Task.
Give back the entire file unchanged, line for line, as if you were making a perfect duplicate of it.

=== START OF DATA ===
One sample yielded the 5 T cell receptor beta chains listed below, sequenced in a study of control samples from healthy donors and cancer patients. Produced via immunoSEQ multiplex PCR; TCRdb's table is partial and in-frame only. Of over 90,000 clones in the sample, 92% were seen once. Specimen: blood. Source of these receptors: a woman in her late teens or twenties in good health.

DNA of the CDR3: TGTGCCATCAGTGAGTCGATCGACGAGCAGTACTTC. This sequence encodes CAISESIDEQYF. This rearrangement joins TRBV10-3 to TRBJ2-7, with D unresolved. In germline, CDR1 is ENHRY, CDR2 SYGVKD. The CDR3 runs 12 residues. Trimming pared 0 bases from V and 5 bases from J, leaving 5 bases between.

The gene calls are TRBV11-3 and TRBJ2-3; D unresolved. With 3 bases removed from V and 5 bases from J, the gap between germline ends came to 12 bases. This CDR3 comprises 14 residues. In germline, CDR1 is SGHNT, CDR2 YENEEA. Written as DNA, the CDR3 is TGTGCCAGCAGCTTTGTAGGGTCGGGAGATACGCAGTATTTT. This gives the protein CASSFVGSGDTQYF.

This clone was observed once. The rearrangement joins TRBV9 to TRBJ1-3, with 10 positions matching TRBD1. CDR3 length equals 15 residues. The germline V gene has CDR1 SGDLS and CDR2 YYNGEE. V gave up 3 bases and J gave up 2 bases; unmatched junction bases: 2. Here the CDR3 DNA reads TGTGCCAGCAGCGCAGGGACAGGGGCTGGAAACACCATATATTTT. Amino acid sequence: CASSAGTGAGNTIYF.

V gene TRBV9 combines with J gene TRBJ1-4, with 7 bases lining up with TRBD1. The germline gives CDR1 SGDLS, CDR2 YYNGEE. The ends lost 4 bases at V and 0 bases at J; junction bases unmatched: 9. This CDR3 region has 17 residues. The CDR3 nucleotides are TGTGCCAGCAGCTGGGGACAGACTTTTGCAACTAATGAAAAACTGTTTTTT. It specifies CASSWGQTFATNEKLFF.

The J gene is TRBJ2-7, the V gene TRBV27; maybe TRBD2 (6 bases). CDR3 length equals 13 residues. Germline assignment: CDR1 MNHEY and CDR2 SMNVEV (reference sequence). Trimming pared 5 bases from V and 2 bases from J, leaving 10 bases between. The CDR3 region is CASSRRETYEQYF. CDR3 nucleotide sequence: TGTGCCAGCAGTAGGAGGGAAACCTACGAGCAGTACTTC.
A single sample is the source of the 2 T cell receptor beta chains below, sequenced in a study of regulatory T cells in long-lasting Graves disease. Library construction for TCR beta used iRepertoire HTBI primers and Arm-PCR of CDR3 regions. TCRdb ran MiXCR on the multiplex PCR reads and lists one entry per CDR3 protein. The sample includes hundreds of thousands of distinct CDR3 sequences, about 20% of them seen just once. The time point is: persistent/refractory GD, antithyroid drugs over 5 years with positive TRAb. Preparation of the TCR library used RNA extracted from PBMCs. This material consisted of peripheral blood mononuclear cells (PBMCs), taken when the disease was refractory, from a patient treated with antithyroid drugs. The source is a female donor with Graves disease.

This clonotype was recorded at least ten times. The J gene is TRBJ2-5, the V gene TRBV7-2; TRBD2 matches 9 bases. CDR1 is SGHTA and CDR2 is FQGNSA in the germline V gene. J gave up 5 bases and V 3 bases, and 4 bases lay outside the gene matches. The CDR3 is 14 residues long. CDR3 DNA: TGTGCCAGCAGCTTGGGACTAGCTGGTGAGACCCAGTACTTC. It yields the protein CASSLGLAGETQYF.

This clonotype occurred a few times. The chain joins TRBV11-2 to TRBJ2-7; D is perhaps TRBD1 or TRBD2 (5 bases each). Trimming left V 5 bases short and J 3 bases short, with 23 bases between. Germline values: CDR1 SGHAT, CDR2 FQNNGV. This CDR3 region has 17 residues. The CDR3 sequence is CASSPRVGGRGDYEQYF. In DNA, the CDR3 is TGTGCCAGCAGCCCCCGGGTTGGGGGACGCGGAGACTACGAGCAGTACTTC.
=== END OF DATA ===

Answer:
One sample yielded the 5 T cell receptor beta chains listed below, sequenced in a study of control samples from healthy donors and cancer patients. Produced via immunoSEQ multiplex PCR; TCRdb's table is partial and in-frame only. Of over 90,000 clones in the sample, 92% were seen once. Specimen: blood. Source of these receptors: a woman in her late teens or twenties in good health.

DNA of the CDR3: TGTGCCATCAGTGAGTCGATCGACGAGCAGTACTTC. This sequence encodes CAISESIDEQYF. This rearrangement joins TRBV10-3 to TRBJ2-7, with D unresolved. In germline, CDR1 is ENHRY, CDR2 SYGVKD. The CDR3 runs 12 residues. Trimming pared 0 bases from V and 5 bases from J, leaving 5 bases between.

The gene calls are TRBV11-3 and TRBJ2-3; D unresolved. With 3 bases removed from V and 5 bases from J, the gap between germline ends came to 12 bases. This CDR3 comprises 14 residues. In germline, CDR1 is SGHNT, CDR2 YENEEA. Written as DNA, the CDR3 is TGTGCCAGCAGCTTTGTAGGGTCGGGAGATACGCAGTATTTT. This gives the protein CASSFVGSGDTQYF.

This clone was observed once. The rearrangement joins TRBV9 to TRBJ1-3, with 10 positions matching TRBD1. CDR3 length equals 15 residues. The germline V gene has CDR1 SGDLS and CDR2 YYNGEE. V gave up 3 bases and J gave up 2 bases; unmatched junction bases: 2. Here the CDR3 DNA reads TGTGCCAGCAGCGCAGGGACAGGGGCTGGAAACACCATATATTTT. Amino acid sequence: CASSAGTGAGNTIYF.

V gene TRBV9 combines with J gene TRBJ1-4, with 7 bases lining up with TRBD1. The germline gives CDR1 SGDLS, CDR2 YYNGEE. The ends lost 4 bases at V and 0 bases at J; junction bases unmatched: 9. This CDR3 region has 17 residues. The CDR3 nucleotides are TGTGCCAGCAGCTGGGGACAGACTTTTGCAACTAATGAAAAACTGTTTTTT. It specifies CASSWGQTFATNEKLFF.

The J gene is TRBJ2-7, the V gene TRBV27; maybe TRBD2 (6 bases). CDR3 length equals 13 residues. Germline assignment: CDR1 MNHEY and CDR2 SMNVEV (reference sequence). Trimming pared 5 bases from V and 2 bases from J, leaving 10 bases between. The CDR3 region is CASSRRETYEQYF. CDR3 nucleotide sequence: TGTGCCAGCAGTAGGAGGGAAACCTACGAGCAGTACTTC.
A single sample is the source of the 2 T cell receptor beta chains below, sequenced in a study of regulatory T cells in long-lasting Graves disease. Library construction for TCR beta used iRepertoire HTBI primers and Arm-PCR of CDR3 regions. TCRdb ran MiXCR on the multiplex PCR reads and lists one entry per CDR3 protein. The sample includes hundreds of thousands of distinct CDR3 sequences, about 20% of them seen just once. The time point is: persistent/refractory GD, antithyroid drugs over 5 years with positive TRAb. Preparation of the TCR library used RNA extracted from PBMCs. This material consisted of peripheral blood mononuclear cells (PBMCs), taken when the disease was refractory, from a patient treated with antithyroid drugs. The source is a female donor with Graves disease.

This clonotype was recorded at least ten times. The J gene is TRBJ2-5, the V gene TRBV7-2; TRBD2 matches 9 bases. CDR1 is SGHTA and CDR2 is FQGNSA in the germline V gene. J gave up 5 bases and V 3 bases, and 4 bases lay outside the gene matches. The CDR3 is 14 residues long. CDR3 DNA: TGTGCCAGCAGCTTGGGACTAGCTGGTGAGACCCAGTACTTC. It yields the protein CASSLGLAGETQYF.

This clonotype occurred a few times. The chain joins TRBV11-2 to TRBJ2-7; D is perhaps TRBD1 or TRBD2 (5 bases each). Trimming left V 5 bases short and J 3 bases short, with 23 bases between. Germline values: CDR1 SGHAT, CDR2 FQNNGV. This CDR3 region has 17 residues. The CDR3 sequence is CASSPRVGGRGDYEQYF. In DNA, the CDR3 is TGTGCCAGCAGCCCCCGGGTTGGGGGACGCGGAGACTACGAGCAGTACTTC.